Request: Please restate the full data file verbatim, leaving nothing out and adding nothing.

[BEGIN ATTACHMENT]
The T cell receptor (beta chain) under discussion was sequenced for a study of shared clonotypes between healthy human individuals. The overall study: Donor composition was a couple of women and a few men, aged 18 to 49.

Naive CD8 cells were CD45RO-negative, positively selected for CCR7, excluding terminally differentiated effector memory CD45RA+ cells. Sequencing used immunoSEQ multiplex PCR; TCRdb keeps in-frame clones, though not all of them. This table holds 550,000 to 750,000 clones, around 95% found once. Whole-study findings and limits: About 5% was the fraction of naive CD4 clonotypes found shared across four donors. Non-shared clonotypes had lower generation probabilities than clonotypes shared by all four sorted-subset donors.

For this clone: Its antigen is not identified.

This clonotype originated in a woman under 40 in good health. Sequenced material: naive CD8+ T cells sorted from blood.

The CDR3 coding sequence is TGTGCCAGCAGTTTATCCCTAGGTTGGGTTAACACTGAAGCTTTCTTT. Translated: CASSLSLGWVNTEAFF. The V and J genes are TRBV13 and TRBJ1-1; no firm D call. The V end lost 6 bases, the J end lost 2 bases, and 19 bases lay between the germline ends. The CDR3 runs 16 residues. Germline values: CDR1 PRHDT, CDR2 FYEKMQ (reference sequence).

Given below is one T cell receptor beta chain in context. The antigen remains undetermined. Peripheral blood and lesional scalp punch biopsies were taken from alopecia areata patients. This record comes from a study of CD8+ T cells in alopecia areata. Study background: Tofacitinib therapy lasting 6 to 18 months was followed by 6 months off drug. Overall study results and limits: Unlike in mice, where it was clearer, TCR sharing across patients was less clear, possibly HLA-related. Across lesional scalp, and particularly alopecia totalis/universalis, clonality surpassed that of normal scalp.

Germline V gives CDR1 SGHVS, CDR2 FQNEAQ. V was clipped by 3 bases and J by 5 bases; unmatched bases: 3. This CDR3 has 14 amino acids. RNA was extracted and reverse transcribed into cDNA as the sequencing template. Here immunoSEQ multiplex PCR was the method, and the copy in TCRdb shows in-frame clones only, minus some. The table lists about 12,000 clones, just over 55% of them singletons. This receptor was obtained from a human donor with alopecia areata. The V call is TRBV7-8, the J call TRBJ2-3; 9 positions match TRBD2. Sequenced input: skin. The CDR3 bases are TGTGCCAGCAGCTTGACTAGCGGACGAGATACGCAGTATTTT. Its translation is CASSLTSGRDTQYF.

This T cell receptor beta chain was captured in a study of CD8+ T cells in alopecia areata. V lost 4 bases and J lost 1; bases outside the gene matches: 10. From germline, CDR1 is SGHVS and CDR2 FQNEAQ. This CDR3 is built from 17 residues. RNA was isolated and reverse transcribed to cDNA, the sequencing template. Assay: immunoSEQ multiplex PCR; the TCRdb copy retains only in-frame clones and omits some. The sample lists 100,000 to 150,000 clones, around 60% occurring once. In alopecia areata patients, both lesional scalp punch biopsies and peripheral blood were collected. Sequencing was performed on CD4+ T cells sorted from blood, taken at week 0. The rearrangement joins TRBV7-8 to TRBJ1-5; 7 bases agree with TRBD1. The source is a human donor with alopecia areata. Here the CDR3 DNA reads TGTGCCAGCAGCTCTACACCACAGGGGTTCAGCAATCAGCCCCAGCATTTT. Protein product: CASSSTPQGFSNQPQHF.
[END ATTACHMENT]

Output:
The T cell receptor (beta chain) under discussion was sequenced for a study of shared clonotypes between healthy human individuals. The overall study: Donor composition was a couple of women and a few men, aged 18 to 49.

Naive CD8 cells were CD45RO-negative, positively selected for CCR7, excluding terminally differentiated effector memory CD45RA+ cells. Sequencing used immunoSEQ multiplex PCR; TCRdb keeps in-frame clones, though not all of them. This table holds 550,000 to 750,000 clones, around 95% found once. Whole-study findings and limits: About 5% was the fraction of naive CD4 clonotypes found shared across four donors. Non-shared clonotypes had lower generation probabilities than clonotypes shared by all four sorted-subset donors.

For this clone: Its antigen is not identified.

This clonotype originated in a woman under 40 in good health. Sequenced material: naive CD8+ T cells sorted from blood.

The CDR3 coding sequence is TGTGCCAGCAGTTTATCCCTAGGTTGGGTTAACACTGAAGCTTTCTTT. Translated: CASSLSLGWVNTEAFF. The V and J genes are TRBV13 and TRBJ1-1; no firm D call. The V end lost 6 bases, the J end lost 2 bases, and 19 bases lay between the germline ends. The CDR3 runs 16 residues. Germline values: CDR1 PRHDT, CDR2 FYEKMQ (reference sequence).

Given below is one T cell receptor beta chain in context. The antigen remains undetermined. Peripheral blood and lesional scalp punch biopsies were taken from alopecia areata patients. This record comes from a study of CD8+ T cells in alopecia areata. Study background: Tofacitinib therapy lasting 6 to 18 months was followed by 6 months off drug. Overall study results and limits: Unlike in mice, where it was clearer, TCR sharing across patients was less clear, possibly HLA-related. Across lesional scalp, and particularly alopecia totalis/universalis, clonality surpassed that of normal scalp.

Germline V gives CDR1 SGHVS, CDR2 FQNEAQ. V was clipped by 3 bases and J by 5 bases; unmatched bases: 3. This CDR3 has 14 amino acids. RNA was extracted and reverse transcribed into cDNA as the sequencing template. Here immunoSEQ multiplex PCR was the method, and the copy in TCRdb shows in-frame clones only, minus some. The table lists about 12,000 clones, just over 55% of them singletons. This receptor was obtained from a human donor with alopecia areata. The V call is TRBV7-8, the J call TRBJ2-3; 9 positions match TRBD2. Sequenced input: skin. The CDR3 bases are TGTGCCAGCAGCTTGACTAGCGGACGAGATACGCAGTATTTT. Its translation is CASSLTSGRDTQYF.

This T cell receptor beta chain was captured in a study of CD8+ T cells in alopecia areata. V lost 4 bases and J lost 1; bases outside the gene matches: 10. From germline, CDR1 is SGHVS and CDR2 FQNEAQ. This CDR3 is built from 17 residues. RNA was isolated and reverse transcribed to cDNA, the sequencing template. Assay: immunoSEQ multiplex PCR; the TCRdb copy retains only in-frame clones and omits some. The sample lists 100,000 to 150,000 clones, around 60% occurring once. In alopecia areata patients, both lesional scalp punch biopsies and peripheral blood were collected. Sequencing was performed on CD4+ T cells sorted from blood, taken at week 0. The rearrangement joins TRBV7-8 to TRBJ1-5; 7 bases agree with TRBD1. The source is a human donor with alopecia areata. Here the CDR3 DNA reads TGTGCCAGCAGCTCTACACCACAGGGGTTCAGCAATCAGCCCCAGCATTTT. Protein product: CASSSTPQGFSNQPQHF.